Dreaming Haiku

“The haiku captures a fleeting moment. Of great beauty, or heartbreak. A moment that, hmm,… encapsulates the essence of a season. Such as the fragrance of blossoming cherries, or the sound of snow, or the feel of hot summer wind blowing the bamboo.”

     Furuike ya

     Kawazu tobikomu

     Mizu no oto.

Then, a crude translation of the words alone:

     Old pond—

     Frog leaps in:

     Water noise!

She then re-shaped it to carry the classical haiku 5/7/5 arrangement into English:

     Dark, mossy old pond—

     Lively frog leaps from the bank:

     The sound of water.

Dreaming Haiku

Dreaming Haiku

Each chapter of Dreaming Spies begins with a haiku that has something to do with that chapter. I am no poet—the most I can claim is that they all fit the 5/7/5 format. But I like the idea of a short and intense piece of imagery that stays with the mind, and anyone who doesn’t care for haiku can easily let their eye go past the chapter head to the print below.

But, I wanted to do something more with the form. And I had been talking to Random House about doing something for Indie booksellers, and it occurred to me that I could justify this bit of fun with some illustrated haiku by telling myself it was For Them. So I wrote a new haiku couplet about the book itself rather than just a chapter. And I asked my artist friend Jean Lukens (more from her when we talk about the book’s map) to do me a color piece to frame a pair of haiku.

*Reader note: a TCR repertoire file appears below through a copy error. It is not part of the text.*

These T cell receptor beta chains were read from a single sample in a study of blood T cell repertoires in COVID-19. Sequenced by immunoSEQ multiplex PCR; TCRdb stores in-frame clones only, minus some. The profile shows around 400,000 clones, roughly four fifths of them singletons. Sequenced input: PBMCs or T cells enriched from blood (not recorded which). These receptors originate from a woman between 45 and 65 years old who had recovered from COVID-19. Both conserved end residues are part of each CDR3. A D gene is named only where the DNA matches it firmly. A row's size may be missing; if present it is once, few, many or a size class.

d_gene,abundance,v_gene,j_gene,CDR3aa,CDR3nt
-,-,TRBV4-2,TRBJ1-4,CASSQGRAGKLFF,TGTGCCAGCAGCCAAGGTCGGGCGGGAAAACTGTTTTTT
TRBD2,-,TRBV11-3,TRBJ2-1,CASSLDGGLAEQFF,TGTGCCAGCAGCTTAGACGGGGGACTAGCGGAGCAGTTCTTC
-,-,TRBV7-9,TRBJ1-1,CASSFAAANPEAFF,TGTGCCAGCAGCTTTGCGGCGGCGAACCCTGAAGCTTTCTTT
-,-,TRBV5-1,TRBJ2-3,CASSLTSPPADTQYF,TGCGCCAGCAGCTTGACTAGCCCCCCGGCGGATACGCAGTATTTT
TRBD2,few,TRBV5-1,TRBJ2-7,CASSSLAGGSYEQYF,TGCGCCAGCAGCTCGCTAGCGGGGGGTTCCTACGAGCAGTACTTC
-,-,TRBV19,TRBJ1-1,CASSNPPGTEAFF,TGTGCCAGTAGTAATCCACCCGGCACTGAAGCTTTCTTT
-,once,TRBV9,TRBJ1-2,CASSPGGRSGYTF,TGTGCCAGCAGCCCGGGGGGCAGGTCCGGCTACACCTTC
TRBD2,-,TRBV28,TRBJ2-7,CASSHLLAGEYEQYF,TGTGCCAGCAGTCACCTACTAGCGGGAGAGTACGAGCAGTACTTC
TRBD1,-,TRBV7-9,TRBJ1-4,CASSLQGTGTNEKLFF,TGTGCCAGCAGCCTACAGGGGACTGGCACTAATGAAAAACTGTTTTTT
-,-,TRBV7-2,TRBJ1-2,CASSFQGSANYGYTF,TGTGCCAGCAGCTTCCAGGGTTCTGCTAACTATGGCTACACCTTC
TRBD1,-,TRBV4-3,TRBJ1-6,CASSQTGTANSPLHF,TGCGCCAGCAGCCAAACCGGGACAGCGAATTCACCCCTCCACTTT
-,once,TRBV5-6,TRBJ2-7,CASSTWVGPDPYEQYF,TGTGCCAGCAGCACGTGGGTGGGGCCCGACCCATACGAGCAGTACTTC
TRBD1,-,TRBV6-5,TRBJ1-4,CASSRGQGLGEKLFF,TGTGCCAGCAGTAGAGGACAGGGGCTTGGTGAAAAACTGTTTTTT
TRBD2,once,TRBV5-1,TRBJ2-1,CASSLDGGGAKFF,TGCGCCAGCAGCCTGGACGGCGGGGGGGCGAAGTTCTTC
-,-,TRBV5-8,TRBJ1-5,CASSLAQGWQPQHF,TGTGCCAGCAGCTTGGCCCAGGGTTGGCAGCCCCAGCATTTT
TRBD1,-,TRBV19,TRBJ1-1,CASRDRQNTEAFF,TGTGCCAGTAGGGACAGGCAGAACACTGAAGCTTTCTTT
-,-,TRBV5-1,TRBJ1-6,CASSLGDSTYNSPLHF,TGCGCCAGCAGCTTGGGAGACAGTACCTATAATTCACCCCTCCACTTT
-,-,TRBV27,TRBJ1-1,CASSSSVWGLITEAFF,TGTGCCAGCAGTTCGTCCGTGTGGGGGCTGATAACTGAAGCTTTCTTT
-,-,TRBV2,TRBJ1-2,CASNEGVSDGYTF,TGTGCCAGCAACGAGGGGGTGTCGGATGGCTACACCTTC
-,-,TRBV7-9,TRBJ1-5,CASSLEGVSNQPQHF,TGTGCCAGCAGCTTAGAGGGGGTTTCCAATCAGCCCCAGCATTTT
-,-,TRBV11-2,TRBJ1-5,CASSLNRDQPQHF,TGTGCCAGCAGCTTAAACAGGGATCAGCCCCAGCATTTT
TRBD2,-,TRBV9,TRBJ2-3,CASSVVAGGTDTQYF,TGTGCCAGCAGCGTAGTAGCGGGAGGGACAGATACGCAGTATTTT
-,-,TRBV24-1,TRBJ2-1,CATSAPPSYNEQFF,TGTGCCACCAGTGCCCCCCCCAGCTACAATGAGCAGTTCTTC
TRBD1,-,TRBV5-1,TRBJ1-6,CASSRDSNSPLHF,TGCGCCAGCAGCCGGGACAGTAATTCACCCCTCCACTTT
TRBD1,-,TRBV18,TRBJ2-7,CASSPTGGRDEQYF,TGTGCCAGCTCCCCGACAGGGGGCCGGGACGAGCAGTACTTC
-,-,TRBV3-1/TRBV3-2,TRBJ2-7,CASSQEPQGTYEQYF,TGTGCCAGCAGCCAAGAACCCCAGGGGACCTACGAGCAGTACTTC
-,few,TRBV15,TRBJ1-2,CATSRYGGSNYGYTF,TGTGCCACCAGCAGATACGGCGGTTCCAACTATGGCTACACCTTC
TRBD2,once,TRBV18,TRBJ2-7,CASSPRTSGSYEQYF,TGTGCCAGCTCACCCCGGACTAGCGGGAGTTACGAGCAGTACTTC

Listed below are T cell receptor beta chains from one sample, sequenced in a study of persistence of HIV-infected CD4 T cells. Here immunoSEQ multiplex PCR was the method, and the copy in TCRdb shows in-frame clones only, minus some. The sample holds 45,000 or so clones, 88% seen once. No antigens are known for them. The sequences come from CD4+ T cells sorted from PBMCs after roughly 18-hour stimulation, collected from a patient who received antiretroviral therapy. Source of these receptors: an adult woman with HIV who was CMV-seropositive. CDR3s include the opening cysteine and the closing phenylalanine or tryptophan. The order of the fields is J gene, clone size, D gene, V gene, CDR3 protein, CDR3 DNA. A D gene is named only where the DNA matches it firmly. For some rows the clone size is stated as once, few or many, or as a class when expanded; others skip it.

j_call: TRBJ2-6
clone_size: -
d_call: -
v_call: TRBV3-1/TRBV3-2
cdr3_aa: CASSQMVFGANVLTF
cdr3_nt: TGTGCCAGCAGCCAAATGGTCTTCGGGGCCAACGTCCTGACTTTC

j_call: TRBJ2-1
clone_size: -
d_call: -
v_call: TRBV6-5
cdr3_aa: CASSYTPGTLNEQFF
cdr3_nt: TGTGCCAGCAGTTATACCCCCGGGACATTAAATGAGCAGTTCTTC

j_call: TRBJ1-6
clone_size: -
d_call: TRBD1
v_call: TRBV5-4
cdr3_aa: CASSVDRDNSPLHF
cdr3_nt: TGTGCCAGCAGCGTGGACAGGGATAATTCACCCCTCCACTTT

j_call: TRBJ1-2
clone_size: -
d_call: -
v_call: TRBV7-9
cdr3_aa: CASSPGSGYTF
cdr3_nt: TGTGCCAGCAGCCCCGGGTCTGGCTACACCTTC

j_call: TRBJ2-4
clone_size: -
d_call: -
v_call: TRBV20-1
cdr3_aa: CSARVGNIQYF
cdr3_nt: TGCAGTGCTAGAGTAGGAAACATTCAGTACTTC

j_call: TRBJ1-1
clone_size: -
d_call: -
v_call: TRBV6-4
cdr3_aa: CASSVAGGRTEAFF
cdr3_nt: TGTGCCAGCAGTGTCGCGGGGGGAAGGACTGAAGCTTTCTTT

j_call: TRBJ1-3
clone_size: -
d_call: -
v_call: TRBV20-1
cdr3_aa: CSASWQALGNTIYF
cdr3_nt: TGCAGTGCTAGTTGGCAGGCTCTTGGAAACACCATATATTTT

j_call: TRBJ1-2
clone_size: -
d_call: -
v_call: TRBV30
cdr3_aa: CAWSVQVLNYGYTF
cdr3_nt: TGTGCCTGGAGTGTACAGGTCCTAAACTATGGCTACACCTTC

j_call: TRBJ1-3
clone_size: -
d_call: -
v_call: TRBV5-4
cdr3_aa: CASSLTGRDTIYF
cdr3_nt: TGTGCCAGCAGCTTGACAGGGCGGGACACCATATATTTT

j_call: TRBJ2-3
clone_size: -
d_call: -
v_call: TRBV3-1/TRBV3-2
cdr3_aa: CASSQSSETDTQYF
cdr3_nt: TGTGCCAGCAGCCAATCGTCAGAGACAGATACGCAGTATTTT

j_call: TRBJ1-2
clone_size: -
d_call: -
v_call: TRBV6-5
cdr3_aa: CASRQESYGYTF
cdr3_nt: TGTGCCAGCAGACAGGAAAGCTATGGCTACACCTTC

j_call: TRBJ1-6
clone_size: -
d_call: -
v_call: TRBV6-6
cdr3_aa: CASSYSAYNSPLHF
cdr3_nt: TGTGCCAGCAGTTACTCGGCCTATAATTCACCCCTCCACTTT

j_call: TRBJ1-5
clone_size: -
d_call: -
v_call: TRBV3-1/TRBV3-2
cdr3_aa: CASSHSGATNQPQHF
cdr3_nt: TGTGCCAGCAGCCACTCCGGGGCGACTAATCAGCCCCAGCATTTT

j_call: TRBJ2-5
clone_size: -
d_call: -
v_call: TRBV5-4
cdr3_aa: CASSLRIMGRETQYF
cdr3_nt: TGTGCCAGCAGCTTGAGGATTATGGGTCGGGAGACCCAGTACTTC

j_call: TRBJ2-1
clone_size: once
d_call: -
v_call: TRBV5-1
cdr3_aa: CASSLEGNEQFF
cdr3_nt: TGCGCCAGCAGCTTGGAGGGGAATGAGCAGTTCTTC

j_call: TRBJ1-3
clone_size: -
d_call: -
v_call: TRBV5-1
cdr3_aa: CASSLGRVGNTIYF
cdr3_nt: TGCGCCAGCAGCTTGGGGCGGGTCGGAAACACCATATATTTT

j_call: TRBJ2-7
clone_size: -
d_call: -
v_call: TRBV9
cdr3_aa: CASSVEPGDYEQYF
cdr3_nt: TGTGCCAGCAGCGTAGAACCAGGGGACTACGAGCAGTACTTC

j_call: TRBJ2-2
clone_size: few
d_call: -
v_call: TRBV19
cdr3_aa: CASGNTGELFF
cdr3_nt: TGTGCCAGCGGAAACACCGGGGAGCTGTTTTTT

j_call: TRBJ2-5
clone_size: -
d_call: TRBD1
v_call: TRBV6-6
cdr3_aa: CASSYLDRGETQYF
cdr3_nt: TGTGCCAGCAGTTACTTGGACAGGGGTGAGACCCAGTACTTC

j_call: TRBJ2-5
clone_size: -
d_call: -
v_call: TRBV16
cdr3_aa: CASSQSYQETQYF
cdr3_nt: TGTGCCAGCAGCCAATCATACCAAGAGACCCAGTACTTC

But I didn’t want to just put the bare, typed, English poems into the frame: I wanted Japanese. And fortunately, I had another friend…

(More about “Dreaming Haiku” later, but in the meantime, if you’d like to win one of the above posters, check out the Haiku contest here.)

*  *

26 days until Dreaming Spies! Other posts about writing and researching the book can be seen here, or you can read a long excerpt here

You can pre-order a signed copy from Poisoned Pen Books or Bookshop Santa Cruz, and unsigned or e-books from IndiebooksAmazon/Kindle, or Barnes & Noble/Nook.

My upcoming events are here.

Comments

  1. Patricia Foster says:

    Love the haiku & all haiku in general! It will be an fun extra while reading the new book- can’t wait!

  2. Mary Ann Martina says:

    The haiku are wonderful; each is a perfect summary of the chapter. What I love is that they are more than just seventeen syllables; they are true to the spirit of haiku-a complete, unified thought. I don’t know how you do it. It reminded me of Annie Proulx’s marine knots as chapter headings in The Shipping News. Geniuses-both of you. O Jerusalem and Justice Hall have always been my favorites, and I think Dreaming Spies may join them. Thank you, Laurie.

Speak Your Mind

*

*

css.php